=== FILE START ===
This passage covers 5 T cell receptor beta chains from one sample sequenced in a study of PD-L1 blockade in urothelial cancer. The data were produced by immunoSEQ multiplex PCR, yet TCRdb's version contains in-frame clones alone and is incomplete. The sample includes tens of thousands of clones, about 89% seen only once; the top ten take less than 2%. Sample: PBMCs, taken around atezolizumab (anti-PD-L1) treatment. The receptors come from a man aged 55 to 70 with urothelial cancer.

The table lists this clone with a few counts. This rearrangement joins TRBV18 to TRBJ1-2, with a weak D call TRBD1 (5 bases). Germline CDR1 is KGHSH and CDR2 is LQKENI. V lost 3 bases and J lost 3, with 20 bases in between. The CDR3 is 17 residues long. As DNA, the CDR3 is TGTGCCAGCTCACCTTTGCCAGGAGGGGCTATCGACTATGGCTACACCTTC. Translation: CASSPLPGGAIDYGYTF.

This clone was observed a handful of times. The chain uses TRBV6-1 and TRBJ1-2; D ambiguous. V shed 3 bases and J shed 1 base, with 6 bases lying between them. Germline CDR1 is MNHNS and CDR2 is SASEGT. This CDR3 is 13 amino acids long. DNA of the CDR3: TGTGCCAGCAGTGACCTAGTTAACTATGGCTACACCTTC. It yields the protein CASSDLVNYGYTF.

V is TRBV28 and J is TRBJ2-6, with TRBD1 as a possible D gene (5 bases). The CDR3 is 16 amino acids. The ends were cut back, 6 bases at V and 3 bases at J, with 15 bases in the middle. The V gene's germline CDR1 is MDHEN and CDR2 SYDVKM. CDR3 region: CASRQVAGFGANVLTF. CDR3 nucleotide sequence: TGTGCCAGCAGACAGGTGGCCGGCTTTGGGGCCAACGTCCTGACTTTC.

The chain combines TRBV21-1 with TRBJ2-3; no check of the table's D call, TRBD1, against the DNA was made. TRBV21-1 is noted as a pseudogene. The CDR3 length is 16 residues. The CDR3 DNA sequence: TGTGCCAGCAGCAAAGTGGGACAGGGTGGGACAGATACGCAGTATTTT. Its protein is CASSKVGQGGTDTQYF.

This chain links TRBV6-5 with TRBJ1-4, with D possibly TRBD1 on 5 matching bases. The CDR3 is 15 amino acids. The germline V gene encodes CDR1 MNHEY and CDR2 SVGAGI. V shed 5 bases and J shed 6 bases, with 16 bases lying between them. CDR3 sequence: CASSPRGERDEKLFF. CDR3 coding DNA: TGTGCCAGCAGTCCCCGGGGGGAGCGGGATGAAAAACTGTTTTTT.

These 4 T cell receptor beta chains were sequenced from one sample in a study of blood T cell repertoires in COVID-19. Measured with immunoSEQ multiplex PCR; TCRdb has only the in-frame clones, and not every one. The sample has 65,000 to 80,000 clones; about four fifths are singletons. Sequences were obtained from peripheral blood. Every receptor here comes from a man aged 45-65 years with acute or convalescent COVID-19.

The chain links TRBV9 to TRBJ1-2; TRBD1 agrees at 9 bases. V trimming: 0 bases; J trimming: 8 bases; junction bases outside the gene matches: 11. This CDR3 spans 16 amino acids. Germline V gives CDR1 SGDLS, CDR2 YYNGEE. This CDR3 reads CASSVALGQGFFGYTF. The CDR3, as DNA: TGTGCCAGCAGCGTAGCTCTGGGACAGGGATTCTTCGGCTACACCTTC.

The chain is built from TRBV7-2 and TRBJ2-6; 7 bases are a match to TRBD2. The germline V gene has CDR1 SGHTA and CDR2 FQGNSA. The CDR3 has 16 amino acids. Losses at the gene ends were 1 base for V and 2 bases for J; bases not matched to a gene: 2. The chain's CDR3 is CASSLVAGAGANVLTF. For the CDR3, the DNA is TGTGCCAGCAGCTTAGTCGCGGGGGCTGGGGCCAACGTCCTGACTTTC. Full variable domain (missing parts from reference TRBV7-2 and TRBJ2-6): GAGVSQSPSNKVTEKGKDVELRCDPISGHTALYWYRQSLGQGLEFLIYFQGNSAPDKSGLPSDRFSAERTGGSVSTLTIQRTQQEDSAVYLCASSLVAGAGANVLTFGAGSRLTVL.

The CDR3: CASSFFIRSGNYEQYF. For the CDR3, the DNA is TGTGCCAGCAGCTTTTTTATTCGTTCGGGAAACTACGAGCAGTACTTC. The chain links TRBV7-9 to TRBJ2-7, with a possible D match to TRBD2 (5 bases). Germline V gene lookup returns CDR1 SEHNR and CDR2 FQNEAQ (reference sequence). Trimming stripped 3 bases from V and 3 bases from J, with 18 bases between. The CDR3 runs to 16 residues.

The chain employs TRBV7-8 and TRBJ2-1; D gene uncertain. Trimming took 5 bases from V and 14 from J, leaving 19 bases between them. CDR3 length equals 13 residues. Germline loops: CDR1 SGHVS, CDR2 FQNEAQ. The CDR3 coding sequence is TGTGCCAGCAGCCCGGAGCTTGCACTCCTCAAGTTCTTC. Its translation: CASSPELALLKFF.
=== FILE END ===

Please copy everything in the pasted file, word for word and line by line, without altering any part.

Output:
This passage covers 5 T cell receptor beta chains from one sample sequenced in a study of PD-L1 blockade in urothelial cancer. The data were produced by immunoSEQ multiplex PCR, yet TCRdb's version contains in-frame clones alone and is incomplete. The sample includes tens of thousands of clones, about 89% seen only once; the top ten take less than 2%. Sample: PBMCs, taken around atezolizumab (anti-PD-L1) treatment. The receptors come from a man aged 55 to 70 with urothelial cancer.

The table lists this clone with a few counts. This rearrangement joins TRBV18 to TRBJ1-2, with a weak D call TRBD1 (5 bases). Germline CDR1 is KGHSH and CDR2 is LQKENI. V lost 3 bases and J lost 3, with 20 bases in between. The CDR3 is 17 residues long. As DNA, the CDR3 is TGTGCCAGCTCACCTTTGCCAGGAGGGGCTATCGACTATGGCTACACCTTC. Translation: CASSPLPGGAIDYGYTF.

This clone was observed a handful of times. The chain uses TRBV6-1 and TRBJ1-2; D ambiguous. V shed 3 bases and J shed 1 base, with 6 bases lying between them. Germline CDR1 is MNHNS and CDR2 is SASEGT. This CDR3 is 13 amino acids long. DNA of the CDR3: TGTGCCAGCAGTGACCTAGTTAACTATGGCTACACCTTC. It yields the protein CASSDLVNYGYTF.

V is TRBV28 and J is TRBJ2-6, with TRBD1 as a possible D gene (5 bases). The CDR3 is 16 amino acids. The ends were cut back, 6 bases at V and 3 bases at J, with 15 bases in the middle. The V gene's germline CDR1 is MDHEN and CDR2 SYDVKM. CDR3 region: CASRQVAGFGANVLTF. CDR3 nucleotide sequence: TGTGCCAGCAGACAGGTGGCCGGCTTTGGGGCCAACGTCCTGACTTTC.

The chain combines TRBV21-1 with TRBJ2-3; no check of the table's D call, TRBD1, against the DNA was made. TRBV21-1 is noted as a pseudogene. The CDR3 length is 16 residues. The CDR3 DNA sequence: TGTGCCAGCAGCAAAGTGGGACAGGGTGGGACAGATACGCAGTATTTT. Its protein is CASSKVGQGGTDTQYF.

This chain links TRBV6-5 with TRBJ1-4, with D possibly TRBD1 on 5 matching bases. The CDR3 is 15 amino acids. The germline V gene encodes CDR1 MNHEY and CDR2 SVGAGI. V shed 5 bases and J shed 6 bases, with 16 bases lying between them. CDR3 sequence: CASSPRGERDEKLFF. CDR3 coding DNA: TGTGCCAGCAGTCCCCGGGGGGAGCGGGATGAAAAACTGTTTTTT.

These 4 T cell receptor beta chains were sequenced from one sample in a study of blood T cell repertoires in COVID-19. Measured with immunoSEQ multiplex PCR; TCRdb has only the in-frame clones, and not every one. The sample has 65,000 to 80,000 clones; about four fifths are singletons. Sequences were obtained from peripheral blood. Every receptor here comes from a man aged 45-65 years with acute or convalescent COVID-19.

The chain links TRBV9 to TRBJ1-2; TRBD1 agrees at 9 bases. V trimming: 0 bases; J trimming: 8 bases; junction bases outside the gene matches: 11. This CDR3 spans 16 amino acids. Germline V gives CDR1 SGDLS, CDR2 YYNGEE. This CDR3 reads CASSVALGQGFFGYTF. The CDR3, as DNA: TGTGCCAGCAGCGTAGCTCTGGGACAGGGATTCTTCGGCTACACCTTC.

The chain is built from TRBV7-2 and TRBJ2-6; 7 bases are a match to TRBD2. The germline V gene has CDR1 SGHTA and CDR2 FQGNSA. The CDR3 has 16 amino acids. Losses at the gene ends were 1 base for V and 2 bases for J; bases not matched to a gene: 2. The chain's CDR3 is CASSLVAGAGANVLTF. For the CDR3, the DNA is TGTGCCAGCAGCTTAGTCGCGGGGGCTGGGGCCAACGTCCTGACTTTC. Full variable domain (missing parts from reference TRBV7-2 and TRBJ2-6): GAGVSQSPSNKVTEKGKDVELRCDPISGHTALYWYRQSLGQGLEFLIYFQGNSAPDKSGLPSDRFSAERTGGSVSTLTIQRTQQEDSAVYLCASSLVAGAGANVLTFGAGSRLTVL.

The CDR3: CASSFFIRSGNYEQYF. For the CDR3, the DNA is TGTGCCAGCAGCTTTTTTATTCGTTCGGGAAACTACGAGCAGTACTTC. The chain links TRBV7-9 to TRBJ2-7, with a possible D match to TRBD2 (5 bases). Germline V gene lookup returns CDR1 SEHNR and CDR2 FQNEAQ (reference sequence). Trimming stripped 3 bases from V and 3 bases from J, with 18 bases between. The CDR3 runs to 16 residues.

The chain employs TRBV7-8 and TRBJ2-1; D gene uncertain. Trimming took 5 bases from V and 14 from J, leaving 19 bases between them. CDR3 length equals 13 residues. Germline loops: CDR1 SGHVS, CDR2 FQNEAQ. The CDR3 coding sequence is TGTGCCAGCAGCCCGGAGCTTGCACTCCTCAAGTTCTTC. Its translation: CASSPELALLKFF.